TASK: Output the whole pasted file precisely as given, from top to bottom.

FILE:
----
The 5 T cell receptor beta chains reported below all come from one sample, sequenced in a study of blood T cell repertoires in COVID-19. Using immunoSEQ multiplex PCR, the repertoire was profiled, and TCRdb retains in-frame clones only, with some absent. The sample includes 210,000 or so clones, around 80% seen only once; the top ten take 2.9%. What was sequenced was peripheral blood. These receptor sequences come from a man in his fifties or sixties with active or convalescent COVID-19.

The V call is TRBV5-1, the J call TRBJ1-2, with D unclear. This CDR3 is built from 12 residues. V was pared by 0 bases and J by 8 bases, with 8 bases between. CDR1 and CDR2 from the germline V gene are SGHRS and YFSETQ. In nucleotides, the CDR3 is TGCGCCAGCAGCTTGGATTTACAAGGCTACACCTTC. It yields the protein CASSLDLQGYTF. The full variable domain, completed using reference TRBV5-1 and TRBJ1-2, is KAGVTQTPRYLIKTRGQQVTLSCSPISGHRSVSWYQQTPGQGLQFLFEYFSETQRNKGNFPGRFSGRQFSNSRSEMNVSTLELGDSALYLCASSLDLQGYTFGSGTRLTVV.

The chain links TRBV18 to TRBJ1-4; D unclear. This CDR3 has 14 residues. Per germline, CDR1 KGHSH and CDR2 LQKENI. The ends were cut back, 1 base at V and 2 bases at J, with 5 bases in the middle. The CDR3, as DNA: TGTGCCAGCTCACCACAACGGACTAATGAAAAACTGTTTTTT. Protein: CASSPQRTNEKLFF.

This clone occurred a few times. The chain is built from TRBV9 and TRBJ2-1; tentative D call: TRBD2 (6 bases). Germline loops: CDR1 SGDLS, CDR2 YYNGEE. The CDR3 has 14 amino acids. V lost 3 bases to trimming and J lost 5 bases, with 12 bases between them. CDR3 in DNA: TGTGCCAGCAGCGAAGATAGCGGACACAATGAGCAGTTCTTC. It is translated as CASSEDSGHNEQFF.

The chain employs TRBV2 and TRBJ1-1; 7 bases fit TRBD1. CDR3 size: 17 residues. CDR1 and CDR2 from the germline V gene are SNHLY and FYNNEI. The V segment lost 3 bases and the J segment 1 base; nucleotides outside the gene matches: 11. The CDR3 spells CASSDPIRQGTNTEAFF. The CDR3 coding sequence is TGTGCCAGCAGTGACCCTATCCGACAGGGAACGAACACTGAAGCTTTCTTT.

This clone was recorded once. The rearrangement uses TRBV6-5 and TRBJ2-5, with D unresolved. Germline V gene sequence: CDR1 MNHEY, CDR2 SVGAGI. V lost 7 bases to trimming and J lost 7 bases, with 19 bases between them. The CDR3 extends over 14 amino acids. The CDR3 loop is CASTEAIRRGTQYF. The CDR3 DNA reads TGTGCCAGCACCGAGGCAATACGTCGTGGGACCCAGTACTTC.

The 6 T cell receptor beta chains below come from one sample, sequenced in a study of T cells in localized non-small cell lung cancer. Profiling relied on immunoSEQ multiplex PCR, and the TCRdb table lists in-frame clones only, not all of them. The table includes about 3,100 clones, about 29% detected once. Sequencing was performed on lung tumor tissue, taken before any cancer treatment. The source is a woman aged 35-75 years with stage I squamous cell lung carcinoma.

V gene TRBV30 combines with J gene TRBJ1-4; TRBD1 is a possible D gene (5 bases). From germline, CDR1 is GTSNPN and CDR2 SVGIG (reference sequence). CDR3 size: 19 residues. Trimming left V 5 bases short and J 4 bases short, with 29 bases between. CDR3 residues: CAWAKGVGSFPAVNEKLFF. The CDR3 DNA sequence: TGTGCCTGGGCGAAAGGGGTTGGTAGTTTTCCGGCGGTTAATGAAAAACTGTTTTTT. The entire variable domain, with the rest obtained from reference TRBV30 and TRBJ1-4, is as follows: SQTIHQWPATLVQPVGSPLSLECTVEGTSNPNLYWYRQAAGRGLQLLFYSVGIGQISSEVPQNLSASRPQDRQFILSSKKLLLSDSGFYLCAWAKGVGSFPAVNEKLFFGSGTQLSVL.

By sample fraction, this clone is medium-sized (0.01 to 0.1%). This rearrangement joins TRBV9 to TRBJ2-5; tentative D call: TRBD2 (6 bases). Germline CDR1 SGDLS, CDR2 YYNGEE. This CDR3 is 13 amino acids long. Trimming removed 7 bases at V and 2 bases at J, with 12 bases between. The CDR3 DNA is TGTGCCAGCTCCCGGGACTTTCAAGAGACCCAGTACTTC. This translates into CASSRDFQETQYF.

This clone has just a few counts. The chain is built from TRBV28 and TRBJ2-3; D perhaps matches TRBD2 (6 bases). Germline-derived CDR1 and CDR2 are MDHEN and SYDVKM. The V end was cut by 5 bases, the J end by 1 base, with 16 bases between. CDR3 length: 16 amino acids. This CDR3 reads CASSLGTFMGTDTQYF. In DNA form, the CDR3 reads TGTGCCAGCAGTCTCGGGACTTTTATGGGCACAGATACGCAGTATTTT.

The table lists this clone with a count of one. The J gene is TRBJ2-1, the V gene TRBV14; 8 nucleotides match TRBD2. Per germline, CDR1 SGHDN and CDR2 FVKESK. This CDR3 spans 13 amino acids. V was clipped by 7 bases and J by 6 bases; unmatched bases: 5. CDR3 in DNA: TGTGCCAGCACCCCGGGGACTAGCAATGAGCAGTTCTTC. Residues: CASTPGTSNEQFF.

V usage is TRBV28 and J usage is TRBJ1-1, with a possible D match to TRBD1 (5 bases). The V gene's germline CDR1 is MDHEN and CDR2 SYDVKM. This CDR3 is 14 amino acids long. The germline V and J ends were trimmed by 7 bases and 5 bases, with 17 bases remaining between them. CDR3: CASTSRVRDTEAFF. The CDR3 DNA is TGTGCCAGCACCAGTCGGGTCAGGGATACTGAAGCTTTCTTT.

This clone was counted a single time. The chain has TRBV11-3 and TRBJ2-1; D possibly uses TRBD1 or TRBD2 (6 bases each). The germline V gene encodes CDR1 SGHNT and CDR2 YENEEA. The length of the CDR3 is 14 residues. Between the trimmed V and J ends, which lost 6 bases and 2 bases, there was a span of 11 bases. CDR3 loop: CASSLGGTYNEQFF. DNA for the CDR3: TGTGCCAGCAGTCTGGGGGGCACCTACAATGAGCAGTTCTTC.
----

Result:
The 5 T cell receptor beta chains reported below all come from one sample, sequenced in a study of blood T cell repertoires in COVID-19. Using immunoSEQ multiplex PCR, the repertoire was profiled, and TCRdb retains in-frame clones only, with some absent. The sample includes 210,000 or so clones, around 80% seen only once; the top ten take 2.9%. What was sequenced was peripheral blood. These receptor sequences come from a man in his fifties or sixties with active or convalescent COVID-19.

The V call is TRBV5-1, the J call TRBJ1-2, with D unclear. This CDR3 is built from 12 residues. V was pared by 0 bases and J by 8 bases, with 8 bases between. CDR1 and CDR2 from the germline V gene are SGHRS and YFSETQ. In nucleotides, the CDR3 is TGCGCCAGCAGCTTGGATTTACAAGGCTACACCTTC. It yields the protein CASSLDLQGYTF. The full variable domain, completed using reference TRBV5-1 and TRBJ1-2, is KAGVTQTPRYLIKTRGQQVTLSCSPISGHRSVSWYQQTPGQGLQFLFEYFSETQRNKGNFPGRFSGRQFSNSRSEMNVSTLELGDSALYLCASSLDLQGYTFGSGTRLTVV.

The chain links TRBV18 to TRBJ1-4; D unclear. This CDR3 has 14 residues. Per germline, CDR1 KGHSH and CDR2 LQKENI. The ends were cut back, 1 base at V and 2 bases at J, with 5 bases in the middle. The CDR3, as DNA: TGTGCCAGCTCACCACAACGGACTAATGAAAAACTGTTTTTT. Protein: CASSPQRTNEKLFF.

This clone occurred a few times. The chain is built from TRBV9 and TRBJ2-1; tentative D call: TRBD2 (6 bases). Germline loops: CDR1 SGDLS, CDR2 YYNGEE. The CDR3 has 14 amino acids. V lost 3 bases to trimming and J lost 5 bases, with 12 bases between them. CDR3 in DNA: TGTGCCAGCAGCGAAGATAGCGGACACAATGAGCAGTTCTTC. It is translated as CASSEDSGHNEQFF.

The chain employs TRBV2 and TRBJ1-1; 7 bases fit TRBD1. CDR3 size: 17 residues. CDR1 and CDR2 from the germline V gene are SNHLY and FYNNEI. The V segment lost 3 bases and the J segment 1 base; nucleotides outside the gene matches: 11. The CDR3 spells CASSDPIRQGTNTEAFF. The CDR3 coding sequence is TGTGCCAGCAGTGACCCTATCCGACAGGGAACGAACACTGAAGCTTTCTTT.

This clone was recorded once. The rearrangement uses TRBV6-5 and TRBJ2-5, with D unresolved. Germline V gene sequence: CDR1 MNHEY, CDR2 SVGAGI. V lost 7 bases to trimming and J lost 7 bases, with 19 bases between them. The CDR3 extends over 14 amino acids. The CDR3 loop is CASTEAIRRGTQYF. The CDR3 DNA reads TGTGCCAGCACCGAGGCAATACGTCGTGGGACCCAGTACTTC.

The 6 T cell receptor beta chains below come from one sample, sequenced in a study of T cells in localized non-small cell lung cancer. Profiling relied on immunoSEQ multiplex PCR, and the TCRdb table lists in-frame clones only, not all of them. The table includes about 3,100 clones, about 29% detected once. Sequencing was performed on lung tumor tissue, taken before any cancer treatment. The source is a woman aged 35-75 years with stage I squamous cell lung carcinoma.

V gene TRBV30 combines with J gene TRBJ1-4; TRBD1 is a possible D gene (5 bases). From germline, CDR1 is GTSNPN and CDR2 SVGIG (reference sequence). CDR3 size: 19 residues. Trimming left V 5 bases short and J 4 bases short, with 29 bases between. CDR3 residues: CAWAKGVGSFPAVNEKLFF. The CDR3 DNA sequence: TGTGCCTGGGCGAAAGGGGTTGGTAGTTTTCCGGCGGTTAATGAAAAACTGTTTTTT. The entire variable domain, with the rest obtained from reference TRBV30 and TRBJ1-4, is as follows: SQTIHQWPATLVQPVGSPLSLECTVEGTSNPNLYWYRQAAGRGLQLLFYSVGIGQISSEVPQNLSASRPQDRQFILSSKKLLLSDSGFYLCAWAKGVGSFPAVNEKLFFGSGTQLSVL.

By sample fraction, this clone is medium-sized (0.01 to 0.1%). This rearrangement joins TRBV9 to TRBJ2-5; tentative D call: TRBD2 (6 bases). Germline CDR1 SGDLS, CDR2 YYNGEE. This CDR3 is 13 amino acids long. Trimming removed 7 bases at V and 2 bases at J, with 12 bases between. The CDR3 DNA is TGTGCCAGCTCCCGGGACTTTCAAGAGACCCAGTACTTC. This translates into CASSRDFQETQYF.

This clone has just a few counts. The chain is built from TRBV28 and TRBJ2-3; D perhaps matches TRBD2 (6 bases). Germline-derived CDR1 and CDR2 are MDHEN and SYDVKM. The V end was cut by 5 bases, the J end by 1 base, with 16 bases between. CDR3 length: 16 amino acids. This CDR3 reads CASSLGTFMGTDTQYF. In DNA form, the CDR3 reads TGTGCCAGCAGTCTCGGGACTTTTATGGGCACAGATACGCAGTATTTT.

The table lists this clone with a count of one. The J gene is TRBJ2-1, the V gene TRBV14; 8 nucleotides match TRBD2. Per germline, CDR1 SGHDN and CDR2 FVKESK. This CDR3 spans 13 amino acids. V was clipped by 7 bases and J by 6 bases; unmatched bases: 5. CDR3 in DNA: TGTGCCAGCACCCCGGGGACTAGCAATGAGCAGTTCTTC. Residues: CASTPGTSNEQFF.

V usage is TRBV28 and J usage is TRBJ1-1, with a possible D match to TRBD1 (5 bases). The V gene's germline CDR1 is MDHEN and CDR2 SYDVKM. This CDR3 is 14 amino acids long. The germline V and J ends were trimmed by 7 bases and 5 bases, with 17 bases remaining between them. CDR3: CASTSRVRDTEAFF. The CDR3 DNA is TGTGCCAGCACCAGTCGGGTCAGGGATACTGAAGCTTTCTTT.

This clone was counted a single time. The chain has TRBV11-3 and TRBJ2-1; D possibly uses TRBD1 or TRBD2 (6 bases each). The germline V gene encodes CDR1 SGHNT and CDR2 YENEEA. The length of the CDR3 is 14 residues. Between the trimmed V and J ends, which lost 6 bases and 2 bases, there was a span of 11 bases. CDR3 loop: CASSLGGTYNEQFF. DNA for the CDR3: TGTGCCAGCAGTCTGGGGGGCACCTACAATGAGCAGTTCTTC.